Food Health Lifestyle

Does Processed Meat Cause Colorectal Cancer — and Are Plant-Based Alternatives Any Better?

10 min read

Humans have been processing meat to preserve it and improve its flavor for millennia. So what do we know about the health effects of hot dogs, bacon, sausages, cold cuts, and other processed meats? Do they really cause colon cancer? And if so, can we minimize the risks by switching to plant-based “faux meats”?

I imagine that our ancient ancestors celebrated when they discovered that cooking, drying, and salting meat made it last longer, taste better, and reduce the probability that it could poison them. Win-win-win, right? The question of whether this processed meat could cause cancer later in life wouldn’t have occurred to people whose main food problem was not getting enough, and whose life expectancy was often only around 30 years.

These days, however, the risk-benefit profile of processed meat is different, especially for people in the industrialized world. Statistically, you’re likely to be alive well into your 70s (or if you’re already in or past your 70s, into your 80s or 90s). And your biggest challenge isn’t getting enough calories but refraining from consuming too many — and the wrong kind.

There’s a lot of research showing that what you eat is a huge determinant of your health. Some types of foods promote health, while others tend to lead to disease. One of the latter that’s garnered a lot of attention — from scientists, public health advocates, and foodies alike — is processed meat.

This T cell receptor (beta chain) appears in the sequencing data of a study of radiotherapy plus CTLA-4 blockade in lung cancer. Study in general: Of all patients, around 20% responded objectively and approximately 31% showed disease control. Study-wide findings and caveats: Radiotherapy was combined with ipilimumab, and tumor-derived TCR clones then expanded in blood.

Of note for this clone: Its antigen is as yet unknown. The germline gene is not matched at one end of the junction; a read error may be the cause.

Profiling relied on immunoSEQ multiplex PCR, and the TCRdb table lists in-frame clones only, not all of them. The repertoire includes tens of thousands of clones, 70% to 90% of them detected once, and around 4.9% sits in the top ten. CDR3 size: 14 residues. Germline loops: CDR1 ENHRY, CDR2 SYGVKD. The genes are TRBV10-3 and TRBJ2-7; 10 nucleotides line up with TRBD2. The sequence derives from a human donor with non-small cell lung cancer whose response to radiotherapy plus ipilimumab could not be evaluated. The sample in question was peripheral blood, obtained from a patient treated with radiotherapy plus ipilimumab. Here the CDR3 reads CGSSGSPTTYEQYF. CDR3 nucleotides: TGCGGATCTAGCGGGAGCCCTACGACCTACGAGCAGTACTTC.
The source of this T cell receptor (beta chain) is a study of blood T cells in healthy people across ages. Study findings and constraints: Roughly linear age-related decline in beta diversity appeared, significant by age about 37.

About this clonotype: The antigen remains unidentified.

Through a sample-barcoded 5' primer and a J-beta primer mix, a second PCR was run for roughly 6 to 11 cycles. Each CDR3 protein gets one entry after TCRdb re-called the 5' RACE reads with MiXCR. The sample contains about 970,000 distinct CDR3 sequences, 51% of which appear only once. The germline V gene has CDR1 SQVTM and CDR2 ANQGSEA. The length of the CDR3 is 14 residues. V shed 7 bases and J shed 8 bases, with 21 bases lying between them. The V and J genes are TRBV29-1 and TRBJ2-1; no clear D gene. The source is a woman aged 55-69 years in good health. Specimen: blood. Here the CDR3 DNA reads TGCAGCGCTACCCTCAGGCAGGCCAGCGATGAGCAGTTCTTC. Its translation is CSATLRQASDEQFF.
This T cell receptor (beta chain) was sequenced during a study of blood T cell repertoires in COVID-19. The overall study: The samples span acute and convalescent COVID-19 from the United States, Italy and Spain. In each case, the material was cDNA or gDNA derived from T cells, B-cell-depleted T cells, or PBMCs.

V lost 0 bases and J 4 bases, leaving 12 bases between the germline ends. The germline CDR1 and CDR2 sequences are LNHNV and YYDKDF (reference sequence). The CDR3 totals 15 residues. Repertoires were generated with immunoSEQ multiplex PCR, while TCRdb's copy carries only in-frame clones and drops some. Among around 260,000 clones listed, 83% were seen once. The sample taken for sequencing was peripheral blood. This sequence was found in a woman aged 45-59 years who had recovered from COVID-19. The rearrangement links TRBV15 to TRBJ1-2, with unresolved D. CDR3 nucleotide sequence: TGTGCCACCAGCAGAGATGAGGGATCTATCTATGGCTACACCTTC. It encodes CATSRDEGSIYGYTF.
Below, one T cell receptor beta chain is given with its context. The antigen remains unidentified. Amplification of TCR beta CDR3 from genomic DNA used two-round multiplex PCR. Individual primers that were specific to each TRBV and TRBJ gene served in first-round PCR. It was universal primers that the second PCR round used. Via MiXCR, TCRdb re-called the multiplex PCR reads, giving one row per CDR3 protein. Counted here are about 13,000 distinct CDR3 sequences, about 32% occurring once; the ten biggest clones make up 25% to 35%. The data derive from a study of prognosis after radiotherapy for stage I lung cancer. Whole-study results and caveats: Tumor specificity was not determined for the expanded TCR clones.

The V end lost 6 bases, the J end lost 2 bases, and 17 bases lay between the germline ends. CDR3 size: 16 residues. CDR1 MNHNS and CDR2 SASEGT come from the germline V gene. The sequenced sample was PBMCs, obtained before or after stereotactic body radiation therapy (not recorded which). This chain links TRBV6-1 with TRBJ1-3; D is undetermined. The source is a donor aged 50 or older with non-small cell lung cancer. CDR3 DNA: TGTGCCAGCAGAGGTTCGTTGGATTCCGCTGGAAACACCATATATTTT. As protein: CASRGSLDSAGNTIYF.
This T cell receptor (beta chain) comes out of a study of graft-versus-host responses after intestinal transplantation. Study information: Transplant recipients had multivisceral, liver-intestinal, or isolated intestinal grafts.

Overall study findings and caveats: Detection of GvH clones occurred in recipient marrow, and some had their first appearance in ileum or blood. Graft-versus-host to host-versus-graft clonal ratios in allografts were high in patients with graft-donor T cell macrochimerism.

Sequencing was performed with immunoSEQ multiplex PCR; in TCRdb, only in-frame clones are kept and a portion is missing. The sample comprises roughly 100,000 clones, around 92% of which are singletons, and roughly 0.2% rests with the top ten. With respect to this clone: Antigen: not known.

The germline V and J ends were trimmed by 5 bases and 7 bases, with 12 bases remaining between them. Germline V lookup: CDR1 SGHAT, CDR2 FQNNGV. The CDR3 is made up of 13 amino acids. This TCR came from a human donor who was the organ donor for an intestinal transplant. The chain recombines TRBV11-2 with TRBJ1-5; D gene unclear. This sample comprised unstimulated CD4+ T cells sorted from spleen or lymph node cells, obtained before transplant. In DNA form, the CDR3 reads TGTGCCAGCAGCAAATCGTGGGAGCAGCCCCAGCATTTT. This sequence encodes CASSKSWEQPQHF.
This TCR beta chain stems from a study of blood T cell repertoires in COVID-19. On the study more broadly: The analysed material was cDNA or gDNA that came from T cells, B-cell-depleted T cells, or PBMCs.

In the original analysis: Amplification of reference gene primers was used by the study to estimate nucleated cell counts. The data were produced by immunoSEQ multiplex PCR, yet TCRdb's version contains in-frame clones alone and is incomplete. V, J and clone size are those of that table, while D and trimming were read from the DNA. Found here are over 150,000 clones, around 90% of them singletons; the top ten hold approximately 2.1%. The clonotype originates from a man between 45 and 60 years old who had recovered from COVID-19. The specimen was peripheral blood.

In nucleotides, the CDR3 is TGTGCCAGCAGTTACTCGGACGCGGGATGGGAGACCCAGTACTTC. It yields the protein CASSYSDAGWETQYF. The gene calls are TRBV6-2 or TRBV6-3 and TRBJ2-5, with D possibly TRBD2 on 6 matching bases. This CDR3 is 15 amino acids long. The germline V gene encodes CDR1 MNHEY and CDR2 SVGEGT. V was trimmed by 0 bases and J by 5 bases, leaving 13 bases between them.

Many international health organizations have issued guidelines recommending that you limit or even eliminate processed meat from your diet, citing evidence that it can cause cancers, particularly those of the colon or rectum.

Meanwhile, others have asserted that processed meat poses little or no risk.

So what’s the truth about processed meat and cancer? Should you be concerned? And what about plant-based alternatives to hot dogs, bacon, and cold cuts? Are they any better for you?

Let’s find out.

What Is Processed Meat?

Hot fried crispy bacon slices in skillet on wooden background.

What are we talking about when we refer to processed meat? There’s no universal definition; after all, killing an animal, cutting it up, and cooking it is technically a form of processing. To help us out, the World Health Organization (WHO) has defined processed meat as meat that has undergone “salting, curing, fermentation, smoking or other processes to enhance flavour or improve preservation.” (Yes, spellcheck, that really is how to spell “flavor” in British English!)

Examples of processed meats include sausages and hot dogs, jerky, canned meats, deli meats and cold cuts, bacon, smoked fish, and other meat. For our purposes, we can also include in that category ultra-processed foods that contain meat, such as fast food, many frozen meals, and meat-based sauces.

Do Processed Meats Cause Cancer?

Over the past couple of decades, a number of population studies suggested a causal relationship between red and processed meat and cancer. Based on this evidence, in 2014 the WHO’s International Agency for Research on Cancer (IARC) prioritized the evaluation of these types of meat as part of its Monographs Programme. (A monograph is a long article or short book on a topic, as opposed to a monogram, which is someone’s embroidered initials. But I digress.)